The Postcolonial Kitchen: Vietnamese Recipes from Marguerite Duras’ Childhood

Duras’ recipes illustrate how cooking—like literature, like memory—is a subjective experience in a continual state of being perfected.

The prolific French writer and filmmaker Marguerite Duras is perhaps best known for her novel The Lover, winner of the 1984 Prix Goncourt, as well as for her 1959 Oscar-nominated screenplay Hiroshima mon amour. In 1987, she published a collection of texts entitled La vie matérielle (Practicalities), in which she relates “everything and nothing” relating to her life, from her work to everyday thoughts. Duras was an avid cook and had intended to include some of her recipes in the collection, too. Ultimately, though, while some recipes made it into La vie matérielle, most did not. After Duras’s death in 1996, her son Jean Mascolo sought to rectify this by publishing the slim volume La Cuisine de Marguerite (Benoît Jacob), a collection of his mother’s recipes as recorded in her handwritten notebook. After a false start in 1999 when Duras’s literary executor blocked its sale, the book was finally republished and circulated in 2014.

The recipes in La Cuisine de Marguerite are a captivating mix of flavors and influences. This can be expected from any collection of recipes curated over a lifetime. However, given her international experiences, Duras’s collection ranges wider than many others. Traditional French fare is sparsely represented in her recipe book, with leek soup, vichyssoise, and chicken liver pâté scattered here and there among the more plentiful offerings of further-off origins: nasi goreng from Indonesia, rougail sauce from Réunion, spare ribs from the U.S. The recipes are mostly brief, though some are characterized by spirited notes, such as her instructions for Dublin coddle (“The Irish will tell you: add more wine […] Don’t listen to them.”) and gazpacho (“The Spanish use broth in the place of water. They’re wrong.”). In the preface to the book, Jean Mascolo writes that the book “has no other pretense than to evoke Marguerite Duras in a daily activity that she did not hesitate, with a smile, to make as creative as her writing.”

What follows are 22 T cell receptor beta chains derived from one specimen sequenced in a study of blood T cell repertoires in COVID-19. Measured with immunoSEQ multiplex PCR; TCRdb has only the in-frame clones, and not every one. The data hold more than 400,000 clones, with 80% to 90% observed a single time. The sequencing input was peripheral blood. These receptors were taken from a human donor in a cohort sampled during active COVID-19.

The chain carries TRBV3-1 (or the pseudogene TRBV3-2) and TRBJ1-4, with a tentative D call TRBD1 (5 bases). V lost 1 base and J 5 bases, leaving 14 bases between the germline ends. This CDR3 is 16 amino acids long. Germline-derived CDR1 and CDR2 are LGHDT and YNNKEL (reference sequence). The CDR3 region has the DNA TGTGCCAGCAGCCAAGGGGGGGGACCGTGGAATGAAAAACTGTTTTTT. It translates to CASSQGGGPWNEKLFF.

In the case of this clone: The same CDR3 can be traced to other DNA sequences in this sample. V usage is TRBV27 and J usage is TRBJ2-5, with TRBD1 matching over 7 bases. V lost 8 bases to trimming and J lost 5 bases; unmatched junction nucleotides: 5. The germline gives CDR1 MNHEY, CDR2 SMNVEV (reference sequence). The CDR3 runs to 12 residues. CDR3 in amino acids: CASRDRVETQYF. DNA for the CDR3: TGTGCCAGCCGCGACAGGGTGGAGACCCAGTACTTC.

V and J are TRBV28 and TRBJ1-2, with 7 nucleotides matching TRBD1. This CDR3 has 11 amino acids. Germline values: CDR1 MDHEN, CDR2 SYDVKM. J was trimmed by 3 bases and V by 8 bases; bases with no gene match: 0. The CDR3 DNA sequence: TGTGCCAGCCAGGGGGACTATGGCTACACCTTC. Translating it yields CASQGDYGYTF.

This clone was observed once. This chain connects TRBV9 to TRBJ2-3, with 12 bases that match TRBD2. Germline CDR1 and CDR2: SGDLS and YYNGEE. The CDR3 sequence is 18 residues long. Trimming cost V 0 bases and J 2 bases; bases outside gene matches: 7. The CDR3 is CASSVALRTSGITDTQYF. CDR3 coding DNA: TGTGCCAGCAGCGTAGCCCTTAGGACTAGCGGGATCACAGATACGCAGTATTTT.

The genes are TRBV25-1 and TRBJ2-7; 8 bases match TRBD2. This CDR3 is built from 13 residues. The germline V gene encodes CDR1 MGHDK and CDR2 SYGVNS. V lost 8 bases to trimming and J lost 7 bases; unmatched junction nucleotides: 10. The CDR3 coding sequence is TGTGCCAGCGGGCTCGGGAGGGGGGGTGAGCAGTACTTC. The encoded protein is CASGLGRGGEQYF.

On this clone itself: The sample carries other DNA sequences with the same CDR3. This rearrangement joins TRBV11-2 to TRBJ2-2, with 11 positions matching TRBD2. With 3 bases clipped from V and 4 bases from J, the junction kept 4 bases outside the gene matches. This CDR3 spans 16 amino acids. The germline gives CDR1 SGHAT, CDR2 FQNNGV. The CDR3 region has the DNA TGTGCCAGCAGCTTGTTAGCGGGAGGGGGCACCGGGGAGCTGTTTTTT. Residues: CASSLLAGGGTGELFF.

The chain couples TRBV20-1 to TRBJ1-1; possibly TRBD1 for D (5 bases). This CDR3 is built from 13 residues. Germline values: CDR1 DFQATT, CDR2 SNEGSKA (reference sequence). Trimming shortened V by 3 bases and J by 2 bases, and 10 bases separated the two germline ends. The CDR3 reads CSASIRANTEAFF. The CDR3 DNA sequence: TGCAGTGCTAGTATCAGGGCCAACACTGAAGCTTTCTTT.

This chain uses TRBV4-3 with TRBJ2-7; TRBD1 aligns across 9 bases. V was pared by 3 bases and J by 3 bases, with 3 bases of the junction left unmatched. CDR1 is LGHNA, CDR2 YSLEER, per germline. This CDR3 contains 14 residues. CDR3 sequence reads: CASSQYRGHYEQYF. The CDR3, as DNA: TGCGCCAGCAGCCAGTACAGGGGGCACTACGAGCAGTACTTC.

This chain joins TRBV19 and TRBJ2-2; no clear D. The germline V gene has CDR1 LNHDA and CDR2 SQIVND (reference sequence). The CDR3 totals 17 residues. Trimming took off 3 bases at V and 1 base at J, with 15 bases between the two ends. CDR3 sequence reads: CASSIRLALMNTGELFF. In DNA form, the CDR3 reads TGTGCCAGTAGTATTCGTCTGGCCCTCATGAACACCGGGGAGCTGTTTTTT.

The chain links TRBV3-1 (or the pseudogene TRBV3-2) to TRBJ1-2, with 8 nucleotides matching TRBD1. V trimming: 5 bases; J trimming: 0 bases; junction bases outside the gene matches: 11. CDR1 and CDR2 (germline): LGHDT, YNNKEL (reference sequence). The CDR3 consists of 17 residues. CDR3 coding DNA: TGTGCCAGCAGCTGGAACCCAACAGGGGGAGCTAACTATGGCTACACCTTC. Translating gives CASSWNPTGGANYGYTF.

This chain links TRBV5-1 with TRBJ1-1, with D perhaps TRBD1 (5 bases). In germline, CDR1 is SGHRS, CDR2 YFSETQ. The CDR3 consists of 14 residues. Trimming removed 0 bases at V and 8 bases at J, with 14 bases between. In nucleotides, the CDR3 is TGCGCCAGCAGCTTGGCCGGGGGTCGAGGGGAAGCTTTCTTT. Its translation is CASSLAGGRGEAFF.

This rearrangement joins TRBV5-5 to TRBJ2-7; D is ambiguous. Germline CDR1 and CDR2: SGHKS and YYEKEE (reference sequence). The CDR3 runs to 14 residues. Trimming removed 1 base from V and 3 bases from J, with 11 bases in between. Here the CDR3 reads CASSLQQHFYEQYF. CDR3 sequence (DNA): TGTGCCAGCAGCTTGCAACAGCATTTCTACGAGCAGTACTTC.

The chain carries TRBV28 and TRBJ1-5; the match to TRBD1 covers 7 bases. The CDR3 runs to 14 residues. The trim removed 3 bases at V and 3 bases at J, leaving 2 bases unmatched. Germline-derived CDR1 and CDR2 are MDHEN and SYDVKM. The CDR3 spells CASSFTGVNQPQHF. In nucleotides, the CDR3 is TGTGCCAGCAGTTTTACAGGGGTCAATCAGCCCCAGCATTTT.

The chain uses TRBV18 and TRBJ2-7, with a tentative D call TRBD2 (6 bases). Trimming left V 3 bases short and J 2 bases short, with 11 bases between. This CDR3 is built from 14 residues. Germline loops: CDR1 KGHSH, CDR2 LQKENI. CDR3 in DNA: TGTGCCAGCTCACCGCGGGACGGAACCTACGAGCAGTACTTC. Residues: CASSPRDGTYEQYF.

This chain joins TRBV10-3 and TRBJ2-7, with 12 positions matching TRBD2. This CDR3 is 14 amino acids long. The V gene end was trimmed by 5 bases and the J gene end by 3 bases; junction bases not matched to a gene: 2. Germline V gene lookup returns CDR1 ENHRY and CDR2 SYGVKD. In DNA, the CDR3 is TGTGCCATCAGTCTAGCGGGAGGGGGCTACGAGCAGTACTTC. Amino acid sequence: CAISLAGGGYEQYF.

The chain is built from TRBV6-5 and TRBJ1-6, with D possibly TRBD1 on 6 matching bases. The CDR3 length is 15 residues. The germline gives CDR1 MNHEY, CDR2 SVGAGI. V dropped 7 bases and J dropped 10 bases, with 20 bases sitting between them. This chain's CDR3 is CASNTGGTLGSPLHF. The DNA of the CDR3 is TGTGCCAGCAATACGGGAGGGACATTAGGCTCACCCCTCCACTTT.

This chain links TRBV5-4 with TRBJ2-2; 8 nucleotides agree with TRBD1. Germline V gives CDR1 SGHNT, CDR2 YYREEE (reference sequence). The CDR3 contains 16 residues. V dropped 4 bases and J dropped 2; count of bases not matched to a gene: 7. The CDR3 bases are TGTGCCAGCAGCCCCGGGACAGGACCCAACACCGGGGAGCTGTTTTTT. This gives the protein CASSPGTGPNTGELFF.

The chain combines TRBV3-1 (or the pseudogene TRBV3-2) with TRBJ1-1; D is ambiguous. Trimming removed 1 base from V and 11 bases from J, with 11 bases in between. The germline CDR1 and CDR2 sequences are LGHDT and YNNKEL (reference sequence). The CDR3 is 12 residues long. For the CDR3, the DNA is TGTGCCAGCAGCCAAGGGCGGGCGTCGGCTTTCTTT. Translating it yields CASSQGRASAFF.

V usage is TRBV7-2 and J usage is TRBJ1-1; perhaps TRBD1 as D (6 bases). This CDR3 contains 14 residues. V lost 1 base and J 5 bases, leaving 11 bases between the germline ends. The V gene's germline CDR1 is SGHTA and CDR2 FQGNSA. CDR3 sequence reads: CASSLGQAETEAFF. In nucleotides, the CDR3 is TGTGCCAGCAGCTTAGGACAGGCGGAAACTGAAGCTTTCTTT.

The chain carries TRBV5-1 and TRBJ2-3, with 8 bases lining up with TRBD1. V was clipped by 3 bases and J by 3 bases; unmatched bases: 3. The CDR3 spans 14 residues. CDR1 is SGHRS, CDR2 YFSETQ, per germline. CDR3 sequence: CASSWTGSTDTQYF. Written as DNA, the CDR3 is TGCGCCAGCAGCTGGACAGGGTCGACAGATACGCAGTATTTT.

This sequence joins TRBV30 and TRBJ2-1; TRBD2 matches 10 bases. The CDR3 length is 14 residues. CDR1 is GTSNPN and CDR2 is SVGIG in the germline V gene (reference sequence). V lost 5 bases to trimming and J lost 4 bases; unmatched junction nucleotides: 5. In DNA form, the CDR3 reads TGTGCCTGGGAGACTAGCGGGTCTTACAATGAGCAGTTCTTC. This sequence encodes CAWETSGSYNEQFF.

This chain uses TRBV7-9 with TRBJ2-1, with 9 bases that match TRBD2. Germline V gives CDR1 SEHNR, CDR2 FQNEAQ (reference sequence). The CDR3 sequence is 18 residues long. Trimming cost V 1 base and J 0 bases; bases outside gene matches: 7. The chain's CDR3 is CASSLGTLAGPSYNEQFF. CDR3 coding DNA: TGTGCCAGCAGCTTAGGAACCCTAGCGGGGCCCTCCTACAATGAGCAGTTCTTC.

Among the most personal recipes in the book are those originating from the place of Duras’s birth in 1914: the Gia Định province in French Indochina, near what is now known as Ho Chi Minh City, Vietnam. Duras was the middle child and only daughter of two schoolteachers who had answered the French colonial government’s call for volunteers. Her father died early on, plunging the family into poverty, after which her mother allowed the children near-complete freedom. Unlike the other colonists, the siblings were allowed to play with Vietnamese children, and Duras spoke fluent Vietnamese. She had no taste for French foods—the Normandy apples and the meat that her mother occasionally served the family—preferring rice, soups from street vendors, and fresh fish cooked in nuoc-mâm, Vietnamese fish sauce.

Adolescent Duras complained of belonging to nowhere. She was too European to be considered Vietnamese but separate from the other French colonists, whom her biographer Alain Vircondelet described as the “well-heeled bourgeois who play tennis in the afternoons and who lounge by night in the deck chairs of white palaces.” Instead, Duras traipsed barefoot through the jungle, eating mangoes from trees, looking for monkeys.

Duras left Vietnam for France when she was seventeen and never returned. She often revisited her memories of Vietnam in later life, though, both in writing and cooking. And yet, how separate are the two endeavors? As Duras wrote, “You want to know why I cook? Because I love it…It’s the most antinomic place from that of writing, and yet one has the same solitude, when one cooks, the same inventiveness.” The kitchen and the writing desk are both constrained by limitations of time, of distance; both are flavored by memory without being able to truly recreate the past. Duras’s recipes below illustrate how cooking—like literature, like memory—is a subjective experience in a continual state of being perfected.